Inefficient Regular Expression Complexity

The product uses a regular expression with an inefficient, possibly exponential worst-case computational complexity that consumes excessive CPU cycles.


Description

Some regular expression engines have a feature called "backtracking". If the token cannot match, the engine "backtracks" to a position that may result in a different token that can match.

Backtracking becomes a weakness if all of these conditions are met:

The number of possible backtracking attempts are exponential relative to the length of the input.

The input can fail to match the regular expression.

The input can be long enough.

Attackers can create crafted inputs that intentionally cause the regular epression to use excessive backtracking in a way that causes the CPU consumption to spike.

Demonstrations

The following examples help to illustrate the nature of this weakness and describe methods or techniques which can be used to mitigate the risk.

Note that the examples here are by no means exhaustive and any given weakness may have many subtle varieties, each of which may require different detection methods or runtime controls.

Example One

This example attempts to check if an input string is a "sentence" [REF-1164].

var test_string = "Bad characters: $@#";
var bad_pattern  = /^(\w+\s?)*$/i;
var result = test_string.search(bad_pattern);

The regular expression has a vulnerable backtracking clause inside (\w+\s?)*$ which can be triggered to cause a Denial of Service by processing particular phrases.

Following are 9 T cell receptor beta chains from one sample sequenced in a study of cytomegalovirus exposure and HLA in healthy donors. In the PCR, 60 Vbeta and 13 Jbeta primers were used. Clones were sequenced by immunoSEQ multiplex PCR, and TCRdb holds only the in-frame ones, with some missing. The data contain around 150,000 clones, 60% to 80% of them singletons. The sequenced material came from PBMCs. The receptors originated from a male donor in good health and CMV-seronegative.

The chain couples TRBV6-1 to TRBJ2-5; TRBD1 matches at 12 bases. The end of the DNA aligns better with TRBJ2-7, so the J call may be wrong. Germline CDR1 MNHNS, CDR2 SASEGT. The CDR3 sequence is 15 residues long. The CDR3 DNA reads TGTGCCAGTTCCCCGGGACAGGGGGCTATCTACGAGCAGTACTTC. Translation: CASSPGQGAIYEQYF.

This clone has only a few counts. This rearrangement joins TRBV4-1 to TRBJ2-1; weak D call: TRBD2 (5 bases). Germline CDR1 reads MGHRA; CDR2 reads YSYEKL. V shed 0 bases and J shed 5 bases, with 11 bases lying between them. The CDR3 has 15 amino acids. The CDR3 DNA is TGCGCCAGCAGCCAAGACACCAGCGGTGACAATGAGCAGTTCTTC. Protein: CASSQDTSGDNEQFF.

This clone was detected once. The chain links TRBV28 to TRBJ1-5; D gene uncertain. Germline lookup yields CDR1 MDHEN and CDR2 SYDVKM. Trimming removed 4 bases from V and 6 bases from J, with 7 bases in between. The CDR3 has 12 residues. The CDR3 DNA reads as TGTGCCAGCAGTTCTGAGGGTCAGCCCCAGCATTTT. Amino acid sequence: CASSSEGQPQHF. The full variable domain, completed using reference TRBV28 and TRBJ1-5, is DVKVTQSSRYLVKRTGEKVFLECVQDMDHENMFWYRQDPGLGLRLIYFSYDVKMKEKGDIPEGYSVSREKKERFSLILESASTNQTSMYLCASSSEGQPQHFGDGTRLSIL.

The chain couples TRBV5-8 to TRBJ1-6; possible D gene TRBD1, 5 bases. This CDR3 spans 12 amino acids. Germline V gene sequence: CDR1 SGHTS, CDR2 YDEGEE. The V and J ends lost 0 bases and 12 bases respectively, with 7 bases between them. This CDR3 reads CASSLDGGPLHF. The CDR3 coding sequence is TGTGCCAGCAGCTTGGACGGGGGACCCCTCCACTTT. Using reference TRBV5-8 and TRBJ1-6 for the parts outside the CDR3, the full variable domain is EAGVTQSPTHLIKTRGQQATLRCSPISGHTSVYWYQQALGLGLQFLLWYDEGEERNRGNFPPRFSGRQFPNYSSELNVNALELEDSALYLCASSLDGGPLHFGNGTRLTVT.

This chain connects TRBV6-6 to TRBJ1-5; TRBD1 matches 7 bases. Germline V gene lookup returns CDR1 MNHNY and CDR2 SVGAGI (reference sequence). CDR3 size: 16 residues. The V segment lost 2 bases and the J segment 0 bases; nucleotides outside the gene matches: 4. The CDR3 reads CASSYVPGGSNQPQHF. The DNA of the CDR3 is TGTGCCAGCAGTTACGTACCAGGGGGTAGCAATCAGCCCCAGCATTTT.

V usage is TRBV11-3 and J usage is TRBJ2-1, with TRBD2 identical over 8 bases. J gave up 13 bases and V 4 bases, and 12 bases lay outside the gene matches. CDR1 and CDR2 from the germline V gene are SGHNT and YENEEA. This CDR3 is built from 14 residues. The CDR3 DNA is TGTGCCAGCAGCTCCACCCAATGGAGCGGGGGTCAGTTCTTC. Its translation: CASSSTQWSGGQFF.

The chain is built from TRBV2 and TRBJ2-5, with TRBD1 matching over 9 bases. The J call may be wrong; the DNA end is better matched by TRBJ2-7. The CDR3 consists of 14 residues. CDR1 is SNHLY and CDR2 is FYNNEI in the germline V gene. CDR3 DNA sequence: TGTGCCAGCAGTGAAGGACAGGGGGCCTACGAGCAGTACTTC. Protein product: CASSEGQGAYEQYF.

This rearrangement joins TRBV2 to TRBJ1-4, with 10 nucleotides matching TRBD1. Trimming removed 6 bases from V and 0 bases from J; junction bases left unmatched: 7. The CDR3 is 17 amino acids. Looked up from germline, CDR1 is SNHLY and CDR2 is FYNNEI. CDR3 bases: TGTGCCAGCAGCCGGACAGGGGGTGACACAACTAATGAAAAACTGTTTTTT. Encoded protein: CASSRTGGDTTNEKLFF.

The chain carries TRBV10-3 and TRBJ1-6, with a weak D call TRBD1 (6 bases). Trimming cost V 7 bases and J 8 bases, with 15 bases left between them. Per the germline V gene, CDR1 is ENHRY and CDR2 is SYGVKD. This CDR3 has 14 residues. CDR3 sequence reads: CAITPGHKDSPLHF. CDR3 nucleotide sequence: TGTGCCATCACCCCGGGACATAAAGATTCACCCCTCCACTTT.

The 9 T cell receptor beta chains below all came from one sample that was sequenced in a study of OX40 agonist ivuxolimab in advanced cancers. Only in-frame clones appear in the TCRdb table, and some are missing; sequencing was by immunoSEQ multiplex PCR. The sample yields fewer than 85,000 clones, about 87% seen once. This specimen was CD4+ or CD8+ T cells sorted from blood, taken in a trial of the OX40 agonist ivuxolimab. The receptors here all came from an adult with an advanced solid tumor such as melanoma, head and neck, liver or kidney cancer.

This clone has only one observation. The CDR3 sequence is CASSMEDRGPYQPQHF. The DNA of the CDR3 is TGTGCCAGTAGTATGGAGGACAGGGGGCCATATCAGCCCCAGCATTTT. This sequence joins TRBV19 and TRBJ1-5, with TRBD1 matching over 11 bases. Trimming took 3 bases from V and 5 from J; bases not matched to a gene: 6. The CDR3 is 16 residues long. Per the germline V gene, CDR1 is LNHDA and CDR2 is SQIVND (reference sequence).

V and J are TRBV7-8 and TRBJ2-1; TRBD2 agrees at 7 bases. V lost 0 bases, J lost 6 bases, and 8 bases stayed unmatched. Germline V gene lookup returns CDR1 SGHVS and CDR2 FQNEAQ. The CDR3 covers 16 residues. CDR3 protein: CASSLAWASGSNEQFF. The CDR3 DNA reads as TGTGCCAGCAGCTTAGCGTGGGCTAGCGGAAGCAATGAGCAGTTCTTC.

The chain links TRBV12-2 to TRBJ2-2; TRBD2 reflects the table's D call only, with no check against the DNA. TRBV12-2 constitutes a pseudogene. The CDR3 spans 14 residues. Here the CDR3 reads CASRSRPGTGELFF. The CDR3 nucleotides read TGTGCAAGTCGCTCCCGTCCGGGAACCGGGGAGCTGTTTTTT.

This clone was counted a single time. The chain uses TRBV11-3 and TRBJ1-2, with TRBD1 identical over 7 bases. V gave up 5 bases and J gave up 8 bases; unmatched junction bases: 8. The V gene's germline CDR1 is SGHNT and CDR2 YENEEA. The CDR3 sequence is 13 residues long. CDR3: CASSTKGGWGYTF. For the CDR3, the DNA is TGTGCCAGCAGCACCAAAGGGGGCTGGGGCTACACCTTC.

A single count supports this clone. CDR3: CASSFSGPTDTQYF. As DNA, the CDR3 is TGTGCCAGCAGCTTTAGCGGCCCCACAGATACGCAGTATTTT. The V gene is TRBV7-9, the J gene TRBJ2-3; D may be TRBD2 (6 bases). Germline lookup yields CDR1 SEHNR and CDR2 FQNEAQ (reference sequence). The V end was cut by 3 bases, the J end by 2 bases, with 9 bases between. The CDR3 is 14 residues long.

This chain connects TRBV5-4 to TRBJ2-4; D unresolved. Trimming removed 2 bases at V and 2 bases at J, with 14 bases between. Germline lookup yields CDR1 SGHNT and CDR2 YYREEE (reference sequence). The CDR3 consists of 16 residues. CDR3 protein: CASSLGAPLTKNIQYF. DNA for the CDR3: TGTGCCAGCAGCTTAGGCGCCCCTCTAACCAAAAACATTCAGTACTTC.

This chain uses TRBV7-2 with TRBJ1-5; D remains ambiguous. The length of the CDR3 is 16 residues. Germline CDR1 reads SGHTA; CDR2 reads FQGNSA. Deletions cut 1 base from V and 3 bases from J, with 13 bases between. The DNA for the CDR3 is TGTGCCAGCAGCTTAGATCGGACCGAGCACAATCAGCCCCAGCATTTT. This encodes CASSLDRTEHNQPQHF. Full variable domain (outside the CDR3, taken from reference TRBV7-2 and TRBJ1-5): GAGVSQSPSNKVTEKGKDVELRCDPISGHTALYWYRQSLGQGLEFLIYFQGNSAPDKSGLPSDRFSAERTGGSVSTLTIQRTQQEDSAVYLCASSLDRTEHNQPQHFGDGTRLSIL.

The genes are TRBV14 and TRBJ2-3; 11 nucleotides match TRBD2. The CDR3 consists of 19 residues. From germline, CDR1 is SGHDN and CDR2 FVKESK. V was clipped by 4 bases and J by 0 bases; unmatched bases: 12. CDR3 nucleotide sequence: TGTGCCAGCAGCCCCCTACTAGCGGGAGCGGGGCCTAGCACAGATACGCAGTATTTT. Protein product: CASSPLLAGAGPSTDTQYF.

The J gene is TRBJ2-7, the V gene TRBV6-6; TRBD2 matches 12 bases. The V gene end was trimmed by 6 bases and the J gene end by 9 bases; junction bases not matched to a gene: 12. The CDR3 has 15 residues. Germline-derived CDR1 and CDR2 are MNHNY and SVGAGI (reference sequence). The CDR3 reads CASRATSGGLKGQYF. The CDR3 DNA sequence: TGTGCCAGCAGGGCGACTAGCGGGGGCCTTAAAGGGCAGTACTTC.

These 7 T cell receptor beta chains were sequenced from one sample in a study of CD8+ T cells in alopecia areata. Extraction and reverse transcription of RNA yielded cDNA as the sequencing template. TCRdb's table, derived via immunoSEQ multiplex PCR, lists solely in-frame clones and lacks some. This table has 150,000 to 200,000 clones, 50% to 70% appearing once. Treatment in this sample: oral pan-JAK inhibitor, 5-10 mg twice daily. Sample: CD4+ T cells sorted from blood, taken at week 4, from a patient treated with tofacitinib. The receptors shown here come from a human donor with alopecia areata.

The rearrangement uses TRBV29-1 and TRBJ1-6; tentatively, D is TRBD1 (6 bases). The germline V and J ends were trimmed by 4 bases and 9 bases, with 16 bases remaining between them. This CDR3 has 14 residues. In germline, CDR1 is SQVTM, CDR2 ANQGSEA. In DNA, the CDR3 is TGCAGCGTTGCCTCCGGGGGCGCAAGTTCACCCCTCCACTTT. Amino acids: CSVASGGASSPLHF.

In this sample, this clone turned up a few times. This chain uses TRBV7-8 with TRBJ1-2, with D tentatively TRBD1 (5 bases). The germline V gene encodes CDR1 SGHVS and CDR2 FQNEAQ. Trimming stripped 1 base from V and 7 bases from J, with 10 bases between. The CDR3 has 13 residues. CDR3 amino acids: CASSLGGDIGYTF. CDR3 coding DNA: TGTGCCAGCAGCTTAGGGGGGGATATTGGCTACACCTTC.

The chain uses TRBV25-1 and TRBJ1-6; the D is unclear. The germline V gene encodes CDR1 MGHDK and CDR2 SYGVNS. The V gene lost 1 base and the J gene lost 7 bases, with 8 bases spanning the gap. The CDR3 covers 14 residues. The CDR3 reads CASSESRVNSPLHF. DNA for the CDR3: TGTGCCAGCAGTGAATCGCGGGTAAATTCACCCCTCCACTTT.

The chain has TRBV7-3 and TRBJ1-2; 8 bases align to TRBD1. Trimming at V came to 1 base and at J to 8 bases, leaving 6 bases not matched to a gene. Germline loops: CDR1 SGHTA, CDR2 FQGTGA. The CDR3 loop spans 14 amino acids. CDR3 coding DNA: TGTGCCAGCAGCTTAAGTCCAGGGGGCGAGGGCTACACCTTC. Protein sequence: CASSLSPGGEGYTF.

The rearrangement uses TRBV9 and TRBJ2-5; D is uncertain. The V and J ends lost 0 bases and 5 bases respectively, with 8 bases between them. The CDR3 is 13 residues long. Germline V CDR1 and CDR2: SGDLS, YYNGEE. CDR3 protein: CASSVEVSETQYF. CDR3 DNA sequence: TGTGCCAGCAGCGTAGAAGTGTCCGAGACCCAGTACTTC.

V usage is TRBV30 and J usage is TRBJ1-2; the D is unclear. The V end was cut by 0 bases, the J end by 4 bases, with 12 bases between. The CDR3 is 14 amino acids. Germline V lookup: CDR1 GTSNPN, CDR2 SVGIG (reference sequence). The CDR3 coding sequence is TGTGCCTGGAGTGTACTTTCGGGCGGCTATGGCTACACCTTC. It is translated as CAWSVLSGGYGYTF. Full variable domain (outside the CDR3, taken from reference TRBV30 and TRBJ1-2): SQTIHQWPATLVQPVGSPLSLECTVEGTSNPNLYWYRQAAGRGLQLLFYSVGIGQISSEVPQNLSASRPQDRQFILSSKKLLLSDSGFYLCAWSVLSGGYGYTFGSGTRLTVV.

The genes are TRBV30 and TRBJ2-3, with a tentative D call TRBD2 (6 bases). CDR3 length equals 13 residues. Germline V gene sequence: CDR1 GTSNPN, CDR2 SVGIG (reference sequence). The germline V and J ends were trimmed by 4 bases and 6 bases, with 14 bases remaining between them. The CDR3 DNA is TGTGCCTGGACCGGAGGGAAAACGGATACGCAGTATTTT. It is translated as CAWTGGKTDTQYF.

To fix the backtracking problem, backtracking is removed with the ?= portion of the expression which changes it to a lookahead and the \2 which prevents the backtracking. The modified example is:

var test_string = "Bad characters: $@#";
var good_pattern  = /^((?=(\w+))\2\s?)*$/i;
var result = test_string.search(good_pattern);

Note that [REF-1164] has a more thorough (and lengthy) explanation of everything going on within the RegEx.

Example Two

This example attempts to check if an input string is a "sentence" and is modified for Perl [REF-1164].

my $test_string = "Bad characters: \$\@\#";
my $bdrslt = $test_string;
$bdrslt =~ /^(\w+\s?)*$/i;

The regular expression has a vulnerable backtracking clause inside (\w+\s?)*$ which can be triggered to cause a Denial of Service by processing particular phrases.

To fix the backtracking problem, backtracking is removed with the ?= portion of the expression which changes it to a lookahead and the \2 which prevents the backtracking. The modified example is:

my $test_string = "Bad characters: \$\@\#";
my $gdrslt = $test_string;
$gdrslt =~ /^((?=(\w+))\2\s?)*$/i;

Note that [REF-1164] has a more thorough (and lengthy) explanation of everything going on within the RegEx.

See Also

Comprehensive CWE Dictionary

This view (slice) covers all the elements in CWE.

Weaknesses without Software Fault Patterns

CWE identifiers in this view are weaknesses that do not have associated Software Fault Patterns (SFPs), as covered by the CWE-888 view. As such, they represent gaps in...

Weaknesses Introduced During Implementation

This view (slice) lists weaknesses that can be introduced during implementation.


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